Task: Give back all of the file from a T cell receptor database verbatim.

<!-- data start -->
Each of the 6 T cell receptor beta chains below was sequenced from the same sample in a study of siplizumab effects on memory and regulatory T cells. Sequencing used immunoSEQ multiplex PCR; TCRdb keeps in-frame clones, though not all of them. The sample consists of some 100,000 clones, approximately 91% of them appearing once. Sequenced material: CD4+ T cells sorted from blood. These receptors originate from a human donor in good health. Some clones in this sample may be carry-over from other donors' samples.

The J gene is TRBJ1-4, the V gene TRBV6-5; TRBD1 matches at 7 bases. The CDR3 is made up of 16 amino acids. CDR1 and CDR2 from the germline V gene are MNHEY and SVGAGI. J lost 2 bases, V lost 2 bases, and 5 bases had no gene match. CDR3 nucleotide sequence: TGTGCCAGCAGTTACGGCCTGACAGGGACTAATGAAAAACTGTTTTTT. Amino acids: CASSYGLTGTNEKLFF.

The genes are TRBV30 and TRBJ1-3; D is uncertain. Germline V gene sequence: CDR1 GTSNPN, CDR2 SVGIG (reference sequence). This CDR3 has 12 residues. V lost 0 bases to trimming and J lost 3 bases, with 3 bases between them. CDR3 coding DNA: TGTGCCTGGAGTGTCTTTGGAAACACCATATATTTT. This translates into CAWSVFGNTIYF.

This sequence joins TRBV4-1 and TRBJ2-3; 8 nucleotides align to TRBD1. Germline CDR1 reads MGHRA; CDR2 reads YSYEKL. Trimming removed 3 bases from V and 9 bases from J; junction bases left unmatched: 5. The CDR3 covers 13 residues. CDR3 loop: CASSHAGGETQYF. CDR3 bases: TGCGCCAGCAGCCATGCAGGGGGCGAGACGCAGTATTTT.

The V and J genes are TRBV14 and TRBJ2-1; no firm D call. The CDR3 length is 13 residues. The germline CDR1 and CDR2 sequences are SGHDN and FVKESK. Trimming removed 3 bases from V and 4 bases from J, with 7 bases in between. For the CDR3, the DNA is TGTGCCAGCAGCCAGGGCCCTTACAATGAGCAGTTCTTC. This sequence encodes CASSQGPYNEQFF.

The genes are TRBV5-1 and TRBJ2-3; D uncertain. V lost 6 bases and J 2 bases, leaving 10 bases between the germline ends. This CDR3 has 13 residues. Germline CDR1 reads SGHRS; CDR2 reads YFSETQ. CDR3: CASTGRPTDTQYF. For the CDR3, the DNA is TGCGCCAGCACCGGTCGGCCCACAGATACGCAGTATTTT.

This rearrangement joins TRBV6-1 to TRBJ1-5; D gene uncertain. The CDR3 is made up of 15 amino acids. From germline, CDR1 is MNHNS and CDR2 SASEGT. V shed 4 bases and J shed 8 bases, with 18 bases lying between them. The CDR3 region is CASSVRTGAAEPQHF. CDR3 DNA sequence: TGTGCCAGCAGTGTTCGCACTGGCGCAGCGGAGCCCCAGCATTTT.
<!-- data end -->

Each of the 6 T cell receptor beta chains below was sequenced from the same sample in a study of siplizumab effects on memory and regulatory T cells. Sequencing used immunoSEQ multiplex PCR; TCRdb keeps in-frame clones, though not all of them. The sample consists of some 100,000 clones, approximately 91% of them appearing once. Sequenced material: CD4+ T cells sorted from blood. These receptors originate from a human donor in good health. Some clones in this sample may be carry-over from other donors' samples.

The J gene is TRBJ1-4, the V gene TRBV6-5; TRBD1 matches at 7 bases. The CDR3 is made up of 16 amino acids. CDR1 and CDR2 from the germline V gene are MNHEY and SVGAGI. J lost 2 bases, V lost 2 bases, and 5 bases had no gene match. CDR3 nucleotide sequence: TGTGCCAGCAGTTACGGCCTGACAGGGACTAATGAAAAACTGTTTTTT. Amino acids: CASSYGLTGTNEKLFF.

The genes are TRBV30 and TRBJ1-3; D is uncertain. Germline V gene sequence: CDR1 GTSNPN, CDR2 SVGIG (reference sequence). This CDR3 has 12 residues. V lost 0 bases to trimming and J lost 3 bases, with 3 bases between them. CDR3 coding DNA: TGTGCCTGGAGTGTCTTTGGAAACACCATATATTTT. This translates into CAWSVFGNTIYF.

This sequence joins TRBV4-1 and TRBJ2-3; 8 nucleotides align to TRBD1. Germline CDR1 reads MGHRA; CDR2 reads YSYEKL. Trimming removed 3 bases from V and 9 bases from J; junction bases left unmatched: 5. The CDR3 covers 13 residues. CDR3 loop: CASSHAGGETQYF. CDR3 bases: TGCGCCAGCAGCCATGCAGGGGGCGAGACGCAGTATTTT.

The V and J genes are TRBV14 and TRBJ2-1; no firm D call. The CDR3 length is 13 residues. The germline CDR1 and CDR2 sequences are SGHDN and FVKESK. Trimming removed 3 bases from V and 4 bases from J, with 7 bases in between. For the CDR3, the DNA is TGTGCCAGCAGCCAGGGCCCTTACAATGAGCAGTTCTTC. This sequence encodes CASSQGPYNEQFF.

The genes are TRBV5-1 and TRBJ2-3; D uncertain. V lost 6 bases and J 2 bases, leaving 10 bases between the germline ends. This CDR3 has 13 residues. Germline CDR1 reads SGHRS; CDR2 reads YFSETQ. CDR3: CASTGRPTDTQYF. For the CDR3, the DNA is TGCGCCAGCACCGGTCGGCCCACAGATACGCAGTATTTT.

This rearrangement joins TRBV6-1 to TRBJ1-5; D gene uncertain. The CDR3 is made up of 15 amino acids. From germline, CDR1 is MNHNS and CDR2 SASEGT. V shed 4 bases and J shed 8 bases, with 18 bases lying between them. The CDR3 region is CASSVRTGAAEPQHF. CDR3 DNA sequence: TGTGCCAGCAGTGTTCGCACTGGCGCAGCGGAGCCCCAGCATTTT.